We’ll start with the, sometimes scary (am I the only one who feels this way?), little truth…your toddler is always watching you. And learning and mimicking you. Even with how and what you eat. So how can we use this to help our toddlers build good eating habits?
This does not mean you need to eat “perfectly” in ANY way, and it also has nothing to do with your beautiful, strong, kick-ass mama body (or dad bod)…so don’t even go there!
But it is an excellent opportunity to take a quick look inward and see what type of example you want to set for your child. These might just be a few small mindset shifts and some different language that you might consider.
Our Real Life Example
One day we realized my toddler was eating extremely fast.
The obvious problem with eating too fast is that it can cause lag time in being full and picking up on fullness cues.
My husband can be a fast eater. I noticed that I had started eating much faster than usual. We were in what we’ll call “the less enjoyable mealtime with your toddler phase” (to put it lightly), and I felt like I was always rushing through the meal. And eating fast.
So my husband and I both took a pause and made a pact to slow down. We decided we would make the effort to enjoy mealtime, even if we have to “fake it till we make it,” knowing mealtimes will get better as our boys get older.
And once we both made this important change in our own eating habits…guess who also started to slow down their eating as well?
F*** diet culture
It’s a billion-dollar industry that sends the wrong message to our children and to us that “skinny” is the goal. (In my humble opinion, I like this goal, outlined at the end of this post, much better). Consider reading Combating Picky Eating with Your Toddler.
If you are someone who uses “diets” or sometimes a little refocusing on certain eating habits in a way that works for you that is absolutely okay!! You are in control of what makes you happy and how your body works best! This isn’t to discredit that at all.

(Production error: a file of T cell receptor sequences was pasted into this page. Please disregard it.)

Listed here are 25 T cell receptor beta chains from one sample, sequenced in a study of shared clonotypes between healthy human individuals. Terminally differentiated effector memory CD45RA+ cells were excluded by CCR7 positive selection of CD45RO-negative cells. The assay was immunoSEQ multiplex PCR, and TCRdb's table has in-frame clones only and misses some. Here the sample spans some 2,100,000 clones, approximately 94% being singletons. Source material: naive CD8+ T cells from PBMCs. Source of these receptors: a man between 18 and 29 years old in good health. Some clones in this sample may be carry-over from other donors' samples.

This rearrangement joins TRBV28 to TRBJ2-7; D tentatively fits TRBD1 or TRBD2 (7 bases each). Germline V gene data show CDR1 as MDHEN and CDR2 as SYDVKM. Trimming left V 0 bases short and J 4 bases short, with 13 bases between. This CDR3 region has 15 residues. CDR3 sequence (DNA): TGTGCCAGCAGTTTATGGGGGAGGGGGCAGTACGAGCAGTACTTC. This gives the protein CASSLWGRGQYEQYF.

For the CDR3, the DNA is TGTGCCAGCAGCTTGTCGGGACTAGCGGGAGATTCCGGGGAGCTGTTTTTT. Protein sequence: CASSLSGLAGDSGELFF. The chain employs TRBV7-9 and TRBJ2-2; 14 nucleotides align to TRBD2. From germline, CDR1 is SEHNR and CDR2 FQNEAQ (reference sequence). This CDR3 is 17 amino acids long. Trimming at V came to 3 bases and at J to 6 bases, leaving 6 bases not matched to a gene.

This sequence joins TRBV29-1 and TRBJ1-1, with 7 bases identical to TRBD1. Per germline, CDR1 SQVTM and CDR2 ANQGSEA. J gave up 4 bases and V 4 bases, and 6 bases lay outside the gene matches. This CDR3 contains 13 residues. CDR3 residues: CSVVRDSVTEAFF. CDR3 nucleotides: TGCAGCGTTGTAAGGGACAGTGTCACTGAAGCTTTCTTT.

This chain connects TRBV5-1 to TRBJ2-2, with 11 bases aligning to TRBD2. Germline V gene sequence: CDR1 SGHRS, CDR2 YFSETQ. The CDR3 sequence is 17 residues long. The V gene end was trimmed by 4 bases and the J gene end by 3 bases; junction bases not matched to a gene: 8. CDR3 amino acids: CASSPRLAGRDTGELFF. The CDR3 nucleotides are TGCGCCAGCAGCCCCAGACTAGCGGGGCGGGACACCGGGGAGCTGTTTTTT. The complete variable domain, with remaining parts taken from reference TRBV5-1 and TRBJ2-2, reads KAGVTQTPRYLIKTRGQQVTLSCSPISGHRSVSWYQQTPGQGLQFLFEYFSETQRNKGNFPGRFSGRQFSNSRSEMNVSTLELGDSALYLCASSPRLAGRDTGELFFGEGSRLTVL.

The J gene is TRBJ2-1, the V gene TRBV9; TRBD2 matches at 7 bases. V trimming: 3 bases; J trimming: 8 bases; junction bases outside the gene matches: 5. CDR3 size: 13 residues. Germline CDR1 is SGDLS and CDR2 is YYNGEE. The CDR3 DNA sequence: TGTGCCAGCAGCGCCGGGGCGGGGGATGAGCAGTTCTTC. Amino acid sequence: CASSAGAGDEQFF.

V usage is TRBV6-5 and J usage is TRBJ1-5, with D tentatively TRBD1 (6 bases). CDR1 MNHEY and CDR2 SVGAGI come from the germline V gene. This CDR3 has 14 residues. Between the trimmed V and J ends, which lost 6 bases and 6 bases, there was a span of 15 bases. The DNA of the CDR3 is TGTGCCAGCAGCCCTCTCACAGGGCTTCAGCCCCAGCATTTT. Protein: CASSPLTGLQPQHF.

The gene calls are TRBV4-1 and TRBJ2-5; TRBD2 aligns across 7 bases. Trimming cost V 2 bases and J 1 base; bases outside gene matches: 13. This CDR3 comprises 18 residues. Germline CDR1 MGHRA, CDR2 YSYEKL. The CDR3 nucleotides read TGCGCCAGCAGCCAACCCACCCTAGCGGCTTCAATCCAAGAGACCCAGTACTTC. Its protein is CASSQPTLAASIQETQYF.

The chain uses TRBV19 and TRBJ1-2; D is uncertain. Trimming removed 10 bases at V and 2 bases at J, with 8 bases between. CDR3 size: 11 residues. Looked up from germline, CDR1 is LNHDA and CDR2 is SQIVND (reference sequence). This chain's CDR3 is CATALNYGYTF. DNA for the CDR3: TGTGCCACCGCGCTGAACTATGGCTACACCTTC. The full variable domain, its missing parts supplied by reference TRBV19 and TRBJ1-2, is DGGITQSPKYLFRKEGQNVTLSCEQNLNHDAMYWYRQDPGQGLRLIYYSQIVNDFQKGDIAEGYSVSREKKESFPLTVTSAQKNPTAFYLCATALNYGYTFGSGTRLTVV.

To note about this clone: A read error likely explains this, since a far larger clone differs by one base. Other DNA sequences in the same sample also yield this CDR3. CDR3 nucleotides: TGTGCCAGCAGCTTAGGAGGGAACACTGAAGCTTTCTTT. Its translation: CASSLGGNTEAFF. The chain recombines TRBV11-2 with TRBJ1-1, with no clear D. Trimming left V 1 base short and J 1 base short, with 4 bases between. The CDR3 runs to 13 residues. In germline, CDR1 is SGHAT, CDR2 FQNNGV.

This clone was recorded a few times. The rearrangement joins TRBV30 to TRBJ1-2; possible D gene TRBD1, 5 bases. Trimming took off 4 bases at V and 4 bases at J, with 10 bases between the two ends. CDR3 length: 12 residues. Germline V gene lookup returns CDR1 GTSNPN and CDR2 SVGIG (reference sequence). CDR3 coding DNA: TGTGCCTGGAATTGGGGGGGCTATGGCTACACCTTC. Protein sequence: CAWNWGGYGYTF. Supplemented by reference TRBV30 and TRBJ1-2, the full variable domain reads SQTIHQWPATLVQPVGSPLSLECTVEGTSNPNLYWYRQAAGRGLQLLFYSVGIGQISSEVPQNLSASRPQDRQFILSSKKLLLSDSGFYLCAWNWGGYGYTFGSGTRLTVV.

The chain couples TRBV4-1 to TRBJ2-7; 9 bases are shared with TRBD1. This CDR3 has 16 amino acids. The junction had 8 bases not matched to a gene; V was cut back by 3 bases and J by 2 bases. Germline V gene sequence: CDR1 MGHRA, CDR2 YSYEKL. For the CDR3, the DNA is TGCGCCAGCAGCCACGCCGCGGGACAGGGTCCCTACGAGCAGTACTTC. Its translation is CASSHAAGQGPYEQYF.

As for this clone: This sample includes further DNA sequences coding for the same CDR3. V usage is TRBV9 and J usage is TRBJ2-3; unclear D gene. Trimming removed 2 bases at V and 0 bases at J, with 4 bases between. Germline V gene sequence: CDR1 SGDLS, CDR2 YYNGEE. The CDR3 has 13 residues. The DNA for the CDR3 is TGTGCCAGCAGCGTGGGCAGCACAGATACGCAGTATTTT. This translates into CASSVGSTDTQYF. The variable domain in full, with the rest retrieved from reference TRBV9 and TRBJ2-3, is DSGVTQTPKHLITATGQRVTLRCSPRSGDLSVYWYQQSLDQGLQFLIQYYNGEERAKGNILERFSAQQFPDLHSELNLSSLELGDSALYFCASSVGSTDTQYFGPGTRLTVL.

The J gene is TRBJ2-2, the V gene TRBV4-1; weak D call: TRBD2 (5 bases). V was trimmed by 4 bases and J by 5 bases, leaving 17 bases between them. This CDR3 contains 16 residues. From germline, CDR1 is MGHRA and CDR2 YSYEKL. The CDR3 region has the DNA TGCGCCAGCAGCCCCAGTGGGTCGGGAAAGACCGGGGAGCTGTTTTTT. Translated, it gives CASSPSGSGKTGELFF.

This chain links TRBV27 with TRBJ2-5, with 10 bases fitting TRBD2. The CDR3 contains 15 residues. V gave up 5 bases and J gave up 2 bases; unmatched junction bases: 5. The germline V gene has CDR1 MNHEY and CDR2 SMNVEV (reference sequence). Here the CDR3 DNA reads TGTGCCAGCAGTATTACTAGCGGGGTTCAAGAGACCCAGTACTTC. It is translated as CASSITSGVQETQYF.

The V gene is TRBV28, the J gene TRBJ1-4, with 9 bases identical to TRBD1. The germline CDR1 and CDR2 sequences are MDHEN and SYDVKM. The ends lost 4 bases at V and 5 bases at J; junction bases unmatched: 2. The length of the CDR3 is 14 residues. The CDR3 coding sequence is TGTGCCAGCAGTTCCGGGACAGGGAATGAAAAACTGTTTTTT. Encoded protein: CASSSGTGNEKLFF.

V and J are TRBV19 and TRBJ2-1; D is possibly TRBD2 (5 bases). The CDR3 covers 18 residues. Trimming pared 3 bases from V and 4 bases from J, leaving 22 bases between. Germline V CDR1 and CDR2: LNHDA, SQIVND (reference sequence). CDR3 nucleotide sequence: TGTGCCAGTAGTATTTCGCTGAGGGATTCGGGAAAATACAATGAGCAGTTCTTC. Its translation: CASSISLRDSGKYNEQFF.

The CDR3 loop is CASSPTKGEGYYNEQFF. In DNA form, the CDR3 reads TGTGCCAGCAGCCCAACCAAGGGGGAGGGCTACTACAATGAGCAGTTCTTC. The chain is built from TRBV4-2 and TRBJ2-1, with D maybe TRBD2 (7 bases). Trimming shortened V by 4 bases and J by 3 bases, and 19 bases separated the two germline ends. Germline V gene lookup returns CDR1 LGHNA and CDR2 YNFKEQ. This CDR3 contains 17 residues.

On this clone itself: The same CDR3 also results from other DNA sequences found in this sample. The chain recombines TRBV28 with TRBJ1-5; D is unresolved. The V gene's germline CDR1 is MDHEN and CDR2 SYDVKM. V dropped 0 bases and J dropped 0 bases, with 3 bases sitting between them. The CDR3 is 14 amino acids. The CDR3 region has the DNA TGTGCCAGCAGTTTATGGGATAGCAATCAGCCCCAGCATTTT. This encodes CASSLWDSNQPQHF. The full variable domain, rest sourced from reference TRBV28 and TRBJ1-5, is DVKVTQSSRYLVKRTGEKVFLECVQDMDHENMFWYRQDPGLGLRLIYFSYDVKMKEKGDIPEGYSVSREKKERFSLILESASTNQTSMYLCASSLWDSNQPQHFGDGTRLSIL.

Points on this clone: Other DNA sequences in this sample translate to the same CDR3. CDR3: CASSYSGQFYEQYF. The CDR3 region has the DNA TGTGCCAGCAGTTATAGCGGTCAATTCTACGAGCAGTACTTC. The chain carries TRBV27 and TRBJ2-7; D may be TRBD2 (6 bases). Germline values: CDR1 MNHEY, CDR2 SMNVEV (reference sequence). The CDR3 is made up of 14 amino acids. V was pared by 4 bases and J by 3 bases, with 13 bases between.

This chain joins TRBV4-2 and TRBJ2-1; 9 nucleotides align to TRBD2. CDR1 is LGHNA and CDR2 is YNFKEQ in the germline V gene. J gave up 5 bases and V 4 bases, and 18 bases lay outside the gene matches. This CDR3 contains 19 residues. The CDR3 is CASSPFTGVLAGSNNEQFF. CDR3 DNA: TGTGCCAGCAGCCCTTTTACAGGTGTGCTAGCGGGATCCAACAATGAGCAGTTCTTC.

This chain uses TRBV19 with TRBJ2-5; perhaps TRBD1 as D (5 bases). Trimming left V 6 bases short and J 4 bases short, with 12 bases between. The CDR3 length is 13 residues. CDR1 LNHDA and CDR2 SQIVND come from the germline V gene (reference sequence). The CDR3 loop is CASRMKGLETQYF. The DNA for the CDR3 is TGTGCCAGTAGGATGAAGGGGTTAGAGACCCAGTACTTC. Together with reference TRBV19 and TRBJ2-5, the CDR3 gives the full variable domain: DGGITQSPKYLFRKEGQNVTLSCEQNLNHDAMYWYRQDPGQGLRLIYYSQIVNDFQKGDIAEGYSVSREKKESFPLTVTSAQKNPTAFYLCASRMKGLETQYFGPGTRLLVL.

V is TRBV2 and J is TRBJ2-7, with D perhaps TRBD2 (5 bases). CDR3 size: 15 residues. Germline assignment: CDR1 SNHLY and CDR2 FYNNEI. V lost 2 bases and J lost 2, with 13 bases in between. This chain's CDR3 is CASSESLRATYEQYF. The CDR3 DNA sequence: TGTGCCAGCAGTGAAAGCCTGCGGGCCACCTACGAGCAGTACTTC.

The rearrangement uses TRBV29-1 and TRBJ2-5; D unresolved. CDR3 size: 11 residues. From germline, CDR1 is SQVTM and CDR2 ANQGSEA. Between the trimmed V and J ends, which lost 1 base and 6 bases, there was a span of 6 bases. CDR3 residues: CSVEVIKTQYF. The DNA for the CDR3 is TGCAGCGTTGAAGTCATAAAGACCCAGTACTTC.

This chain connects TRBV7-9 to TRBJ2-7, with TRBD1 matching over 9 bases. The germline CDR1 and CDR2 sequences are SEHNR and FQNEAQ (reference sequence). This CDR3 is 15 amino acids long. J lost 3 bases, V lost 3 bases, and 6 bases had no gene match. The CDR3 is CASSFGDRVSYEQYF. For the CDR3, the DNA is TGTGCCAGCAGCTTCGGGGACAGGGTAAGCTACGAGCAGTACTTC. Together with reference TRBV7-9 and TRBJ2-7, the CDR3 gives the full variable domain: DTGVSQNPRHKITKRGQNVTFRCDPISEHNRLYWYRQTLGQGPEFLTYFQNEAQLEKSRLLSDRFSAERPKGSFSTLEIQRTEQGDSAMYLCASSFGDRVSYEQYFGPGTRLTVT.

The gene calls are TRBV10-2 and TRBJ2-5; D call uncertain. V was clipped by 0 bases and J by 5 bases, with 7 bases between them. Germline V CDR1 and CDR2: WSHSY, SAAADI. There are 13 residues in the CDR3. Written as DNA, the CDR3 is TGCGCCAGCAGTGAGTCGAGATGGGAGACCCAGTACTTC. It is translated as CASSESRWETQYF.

The focus here is how to keep the toxicity of diet culture messages out of your household. So if you are on diet, rethink how you might show that to your children. Focus on how food makes you feel on the inside, instead of how you look on the outside.
You want to avoid your child thinking, “Mom’s constantly on a diet to get skinny. Am I skinny? Do I need to be skinny?”
Here’s an example:
You go to a restaurant, and you order a salad while your husband orders a cheeseburger. And your child asks you why you didn’t order a cheeseburger? P.S. if you want the cheeseburger, order the cheeseburger.
Instead of demonizing the cheeseburger by saying things like:
Cheeseburgers are bad for you. Cheeseburgers make you fat. Mommy is on a diet. Cheeseburgers are unhealthy! Salad is healthy!
Consider language like:
Cheeseburgers sometimes make me tired, and I have a busy afternoon! My body was craving a salad! But cheeseburgers are yummy too!
Questions to Consider
Below are some questions to consider with your own eating habits! I’ve been guilty of ALL of these, so it’s a no-judgment zone—just things to think about. And to take it a step further, use these questions to open a conversation with your partner about the type of example you want to set for your child.
Are you a picky eater?
Do you often eat past your fullness?
Are you eating all the colorful things from mama earth?
Building plates with all the food choices?
Not calling things “gross”?
Snacking all day?
Having good mealtime conversations?
Constantly clearing your plate?
Eating at a pace to fully enjoy your meal?
I’m hesitant to say striving for a “healthy relationship with food” because the phrase is a huge pet peeve of mine. What else does someone say you have a relationship with that’s not a person? Doesn’t using this word about food seem a little asinine? Relationships are beautiful and challenging. Food should be food! Don’t get me wrong, I’m a huge foodie, and a date night at a new amazing restaurant is one of my favorite things! But I think diet culture is to blame for screwing so much of us up with our eating habits and mentality.
Okay, that felt like a tangent. But how can you model the anti-diet culture for your child? Nourishing your body and keeping food neutral and the experience of eating enjoyable! You’re not dating it.